18 October 2013

Landing Sites Chosen In Midair by Autonomous Copters [video]

Many remotely piloted vehicles in use today demonstrate relatively little intelligence of its own. For a conventional fixed-wing aircraft including most UAVs, remote piloting is comparatively straightforward in some respects. Its flight path may have a known point of origin and a predetermined landing strip. Any ambiguities that are encountered mid-air are handled by remote pilots who use their own reasoning abilities to direct the machine away from danger.

For instance, the confusion that might arise when landing a machine like a helicopter in the middle of an unknown street (a la "Blackhawk Down") or on the top of a hospital building are minimized because a fixed-wing aircraft can't do that.

A research team would like to change that scenario by creating smarter robocopters. In work sponsored by the Army Telemedicine and Advanced Technology Research Center, a collaboration is underway between Carnegie Mellon University roboticists and aeronautics specialists at Piasecki Aircraft and Boeing. 

The investigators explain some of the challenges they faced in determining -- in real time -- which landing sites would be suitable.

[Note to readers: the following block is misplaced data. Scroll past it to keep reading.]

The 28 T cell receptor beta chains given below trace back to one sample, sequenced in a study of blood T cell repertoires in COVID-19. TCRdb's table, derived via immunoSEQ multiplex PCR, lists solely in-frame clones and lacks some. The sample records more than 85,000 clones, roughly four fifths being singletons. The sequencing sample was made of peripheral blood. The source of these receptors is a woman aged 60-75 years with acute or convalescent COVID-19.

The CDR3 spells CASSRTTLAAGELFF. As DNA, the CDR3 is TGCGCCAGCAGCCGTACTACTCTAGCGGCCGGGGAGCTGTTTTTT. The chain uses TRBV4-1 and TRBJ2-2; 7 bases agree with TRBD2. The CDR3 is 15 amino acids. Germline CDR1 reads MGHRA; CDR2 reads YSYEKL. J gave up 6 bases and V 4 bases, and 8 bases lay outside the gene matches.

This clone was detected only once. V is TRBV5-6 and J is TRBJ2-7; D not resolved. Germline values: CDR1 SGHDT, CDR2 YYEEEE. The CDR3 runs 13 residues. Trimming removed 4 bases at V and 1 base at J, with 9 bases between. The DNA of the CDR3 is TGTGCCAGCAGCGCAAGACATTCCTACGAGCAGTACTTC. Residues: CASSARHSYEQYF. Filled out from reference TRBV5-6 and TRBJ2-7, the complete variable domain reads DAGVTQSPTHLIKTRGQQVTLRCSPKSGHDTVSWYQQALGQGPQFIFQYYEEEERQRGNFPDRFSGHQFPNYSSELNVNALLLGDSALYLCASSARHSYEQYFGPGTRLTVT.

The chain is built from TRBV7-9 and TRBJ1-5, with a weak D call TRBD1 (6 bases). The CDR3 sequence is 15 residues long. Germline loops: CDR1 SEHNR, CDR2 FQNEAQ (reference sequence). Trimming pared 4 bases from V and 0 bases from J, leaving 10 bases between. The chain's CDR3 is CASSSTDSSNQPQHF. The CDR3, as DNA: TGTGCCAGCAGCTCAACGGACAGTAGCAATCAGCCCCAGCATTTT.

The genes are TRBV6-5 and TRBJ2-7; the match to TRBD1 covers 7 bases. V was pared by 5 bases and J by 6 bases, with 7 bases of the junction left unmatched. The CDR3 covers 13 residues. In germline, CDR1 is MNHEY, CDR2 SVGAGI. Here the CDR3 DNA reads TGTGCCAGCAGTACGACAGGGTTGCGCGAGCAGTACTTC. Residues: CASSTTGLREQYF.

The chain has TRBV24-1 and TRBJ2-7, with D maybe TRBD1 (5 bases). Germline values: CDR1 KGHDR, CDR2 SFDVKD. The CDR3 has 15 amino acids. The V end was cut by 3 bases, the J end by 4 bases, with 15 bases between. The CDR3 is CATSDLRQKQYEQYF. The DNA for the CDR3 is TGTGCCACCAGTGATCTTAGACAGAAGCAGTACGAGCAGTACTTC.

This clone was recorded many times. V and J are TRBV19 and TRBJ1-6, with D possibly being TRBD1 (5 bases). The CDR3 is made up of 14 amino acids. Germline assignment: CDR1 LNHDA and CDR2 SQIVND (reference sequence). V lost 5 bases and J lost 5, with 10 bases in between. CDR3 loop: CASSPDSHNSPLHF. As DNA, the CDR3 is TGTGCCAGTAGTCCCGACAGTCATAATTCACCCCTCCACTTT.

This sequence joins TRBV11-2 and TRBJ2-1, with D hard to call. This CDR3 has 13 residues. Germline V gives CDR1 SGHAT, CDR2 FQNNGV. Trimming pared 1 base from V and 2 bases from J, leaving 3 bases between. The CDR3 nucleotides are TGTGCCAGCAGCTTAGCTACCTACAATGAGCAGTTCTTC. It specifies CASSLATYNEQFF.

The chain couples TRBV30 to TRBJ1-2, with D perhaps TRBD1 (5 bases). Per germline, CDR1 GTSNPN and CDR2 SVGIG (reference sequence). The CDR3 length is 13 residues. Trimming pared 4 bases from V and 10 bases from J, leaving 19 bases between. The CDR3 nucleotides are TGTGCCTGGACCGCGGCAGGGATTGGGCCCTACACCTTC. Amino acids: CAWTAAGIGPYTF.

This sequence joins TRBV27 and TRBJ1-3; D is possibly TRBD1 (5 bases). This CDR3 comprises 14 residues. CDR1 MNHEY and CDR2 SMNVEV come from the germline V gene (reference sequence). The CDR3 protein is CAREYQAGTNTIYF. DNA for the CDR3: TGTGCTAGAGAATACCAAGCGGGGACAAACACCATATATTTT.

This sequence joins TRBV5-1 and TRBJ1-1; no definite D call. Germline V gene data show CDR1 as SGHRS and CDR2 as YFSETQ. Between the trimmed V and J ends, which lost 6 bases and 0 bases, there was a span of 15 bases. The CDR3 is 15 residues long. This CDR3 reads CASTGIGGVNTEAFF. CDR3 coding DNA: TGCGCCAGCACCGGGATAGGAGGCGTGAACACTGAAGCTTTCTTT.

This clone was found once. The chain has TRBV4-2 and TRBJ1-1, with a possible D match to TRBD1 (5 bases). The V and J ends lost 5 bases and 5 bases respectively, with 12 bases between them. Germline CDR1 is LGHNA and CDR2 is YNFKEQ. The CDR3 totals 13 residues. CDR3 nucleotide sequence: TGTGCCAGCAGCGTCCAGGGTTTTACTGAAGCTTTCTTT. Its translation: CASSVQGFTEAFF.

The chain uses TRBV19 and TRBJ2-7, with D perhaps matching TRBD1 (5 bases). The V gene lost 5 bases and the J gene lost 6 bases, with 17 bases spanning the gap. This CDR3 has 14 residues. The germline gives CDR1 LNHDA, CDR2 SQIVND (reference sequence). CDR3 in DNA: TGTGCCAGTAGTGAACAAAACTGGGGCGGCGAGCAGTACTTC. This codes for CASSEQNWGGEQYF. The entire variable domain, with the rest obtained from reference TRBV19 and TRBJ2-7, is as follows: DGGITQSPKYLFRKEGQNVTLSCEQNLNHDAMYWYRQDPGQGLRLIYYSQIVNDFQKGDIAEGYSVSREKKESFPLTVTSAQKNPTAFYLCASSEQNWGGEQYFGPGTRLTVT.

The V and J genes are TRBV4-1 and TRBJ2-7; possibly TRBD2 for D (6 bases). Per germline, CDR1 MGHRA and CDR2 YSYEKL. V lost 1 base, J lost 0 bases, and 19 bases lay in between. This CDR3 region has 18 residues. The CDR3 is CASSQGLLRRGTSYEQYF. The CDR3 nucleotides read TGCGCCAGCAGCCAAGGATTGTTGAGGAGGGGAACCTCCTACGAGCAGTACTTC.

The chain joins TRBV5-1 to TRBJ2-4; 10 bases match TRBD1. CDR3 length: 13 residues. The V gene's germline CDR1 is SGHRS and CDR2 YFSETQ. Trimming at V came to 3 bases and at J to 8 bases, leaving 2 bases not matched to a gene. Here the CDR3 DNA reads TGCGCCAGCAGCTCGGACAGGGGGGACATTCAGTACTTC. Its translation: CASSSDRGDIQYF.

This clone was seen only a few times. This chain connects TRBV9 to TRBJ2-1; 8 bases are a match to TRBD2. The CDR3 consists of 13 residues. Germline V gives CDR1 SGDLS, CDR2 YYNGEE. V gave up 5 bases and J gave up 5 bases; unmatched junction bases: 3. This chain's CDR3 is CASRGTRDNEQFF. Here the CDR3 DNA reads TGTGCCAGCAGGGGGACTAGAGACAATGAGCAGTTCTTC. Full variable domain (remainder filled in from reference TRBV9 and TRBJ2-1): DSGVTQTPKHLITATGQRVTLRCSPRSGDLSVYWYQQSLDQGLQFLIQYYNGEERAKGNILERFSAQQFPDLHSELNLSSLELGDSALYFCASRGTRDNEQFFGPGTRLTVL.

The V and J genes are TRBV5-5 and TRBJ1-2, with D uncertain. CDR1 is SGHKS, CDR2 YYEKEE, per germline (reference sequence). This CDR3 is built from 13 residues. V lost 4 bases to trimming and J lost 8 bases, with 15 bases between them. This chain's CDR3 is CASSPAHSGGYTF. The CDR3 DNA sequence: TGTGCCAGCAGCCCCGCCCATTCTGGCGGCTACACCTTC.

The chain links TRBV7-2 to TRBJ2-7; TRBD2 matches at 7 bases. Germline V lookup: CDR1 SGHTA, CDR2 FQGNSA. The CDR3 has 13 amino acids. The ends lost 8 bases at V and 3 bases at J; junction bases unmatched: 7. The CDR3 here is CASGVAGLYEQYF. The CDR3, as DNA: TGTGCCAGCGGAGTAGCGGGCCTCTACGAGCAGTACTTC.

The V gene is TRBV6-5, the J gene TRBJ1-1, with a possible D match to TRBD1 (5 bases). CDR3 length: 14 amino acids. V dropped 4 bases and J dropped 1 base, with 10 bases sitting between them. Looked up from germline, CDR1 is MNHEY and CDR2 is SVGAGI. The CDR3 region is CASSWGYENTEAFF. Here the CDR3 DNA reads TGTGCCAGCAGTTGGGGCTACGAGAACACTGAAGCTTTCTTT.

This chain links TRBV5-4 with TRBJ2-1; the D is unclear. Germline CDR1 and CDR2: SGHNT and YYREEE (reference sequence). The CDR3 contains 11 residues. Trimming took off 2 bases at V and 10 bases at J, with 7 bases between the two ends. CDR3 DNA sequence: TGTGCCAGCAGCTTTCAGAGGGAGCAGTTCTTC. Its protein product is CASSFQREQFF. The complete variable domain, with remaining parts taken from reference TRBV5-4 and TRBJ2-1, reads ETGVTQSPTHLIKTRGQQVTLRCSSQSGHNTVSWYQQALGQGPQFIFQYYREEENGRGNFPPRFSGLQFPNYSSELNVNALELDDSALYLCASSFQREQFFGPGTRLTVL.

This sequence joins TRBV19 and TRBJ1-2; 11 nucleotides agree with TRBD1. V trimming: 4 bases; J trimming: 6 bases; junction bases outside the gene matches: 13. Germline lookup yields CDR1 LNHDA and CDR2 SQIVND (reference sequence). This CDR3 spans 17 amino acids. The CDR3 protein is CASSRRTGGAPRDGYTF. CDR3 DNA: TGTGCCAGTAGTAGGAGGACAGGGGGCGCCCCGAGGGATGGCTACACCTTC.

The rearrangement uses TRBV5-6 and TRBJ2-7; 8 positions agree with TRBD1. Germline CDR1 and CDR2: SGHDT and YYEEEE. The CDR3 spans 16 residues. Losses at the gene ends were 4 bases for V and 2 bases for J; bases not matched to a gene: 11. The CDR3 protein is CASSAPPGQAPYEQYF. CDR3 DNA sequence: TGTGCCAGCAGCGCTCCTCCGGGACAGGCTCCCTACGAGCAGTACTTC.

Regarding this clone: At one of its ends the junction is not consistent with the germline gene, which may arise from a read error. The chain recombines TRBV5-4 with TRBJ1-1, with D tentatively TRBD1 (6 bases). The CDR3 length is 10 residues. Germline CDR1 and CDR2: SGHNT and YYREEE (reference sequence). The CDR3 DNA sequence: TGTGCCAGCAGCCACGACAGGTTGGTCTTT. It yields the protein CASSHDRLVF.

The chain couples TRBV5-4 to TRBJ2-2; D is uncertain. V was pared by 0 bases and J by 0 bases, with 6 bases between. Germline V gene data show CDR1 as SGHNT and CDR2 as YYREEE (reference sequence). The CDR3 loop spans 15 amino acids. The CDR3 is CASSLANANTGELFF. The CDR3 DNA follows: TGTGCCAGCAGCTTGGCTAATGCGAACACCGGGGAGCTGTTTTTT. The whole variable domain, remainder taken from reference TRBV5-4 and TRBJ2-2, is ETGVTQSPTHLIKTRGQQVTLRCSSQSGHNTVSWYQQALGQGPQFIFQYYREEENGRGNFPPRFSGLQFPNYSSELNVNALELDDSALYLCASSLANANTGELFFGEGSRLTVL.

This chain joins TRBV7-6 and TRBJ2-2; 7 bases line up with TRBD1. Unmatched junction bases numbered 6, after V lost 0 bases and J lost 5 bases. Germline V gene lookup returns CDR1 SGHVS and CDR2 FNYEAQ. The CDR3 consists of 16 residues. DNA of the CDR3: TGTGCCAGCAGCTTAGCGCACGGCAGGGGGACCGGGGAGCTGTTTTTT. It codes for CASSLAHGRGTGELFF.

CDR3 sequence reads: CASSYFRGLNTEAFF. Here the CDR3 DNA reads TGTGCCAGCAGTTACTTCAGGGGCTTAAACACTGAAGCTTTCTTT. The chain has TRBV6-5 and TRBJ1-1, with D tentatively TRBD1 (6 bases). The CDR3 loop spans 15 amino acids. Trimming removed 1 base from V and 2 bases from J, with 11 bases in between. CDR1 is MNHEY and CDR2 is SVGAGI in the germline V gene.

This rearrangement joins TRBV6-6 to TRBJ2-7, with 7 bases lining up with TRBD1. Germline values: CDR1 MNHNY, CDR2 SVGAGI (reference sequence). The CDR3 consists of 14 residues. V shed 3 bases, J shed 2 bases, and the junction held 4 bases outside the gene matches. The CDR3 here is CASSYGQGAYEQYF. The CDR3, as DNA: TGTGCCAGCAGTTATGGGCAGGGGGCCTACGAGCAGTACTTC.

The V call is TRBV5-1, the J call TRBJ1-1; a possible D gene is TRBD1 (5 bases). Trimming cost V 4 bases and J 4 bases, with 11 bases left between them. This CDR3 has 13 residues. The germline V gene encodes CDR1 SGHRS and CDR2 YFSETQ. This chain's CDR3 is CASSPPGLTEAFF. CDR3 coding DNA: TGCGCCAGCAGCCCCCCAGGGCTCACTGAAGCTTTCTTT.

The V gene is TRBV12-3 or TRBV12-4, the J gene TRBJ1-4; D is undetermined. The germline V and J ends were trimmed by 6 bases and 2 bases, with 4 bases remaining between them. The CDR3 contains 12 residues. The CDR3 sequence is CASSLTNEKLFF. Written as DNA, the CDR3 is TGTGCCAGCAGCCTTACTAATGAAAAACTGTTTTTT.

To put this stream into a form the planning software can use, the system constantly updates two low-level interpretations. One is a high-resolution, two-dimensional mesh that encodes the shape of the terrain for landing; the other is a medium-resolution, three-dimensional representation of all the things the robot wants to avoid hitting during its descent. Off-the-shelf surveying software can create such maps, but it may take hours back in the lab to process the data. Our software creates and updates these maps essentially as fast as the data arrive.
Inference: Artificial intelligence will continue to co-evolve with autonomous flying machines.

Some of the technology is being pursued by Near Earth Autonomy, founded by one of the co-authors.

This story via IEEE Spectrum.

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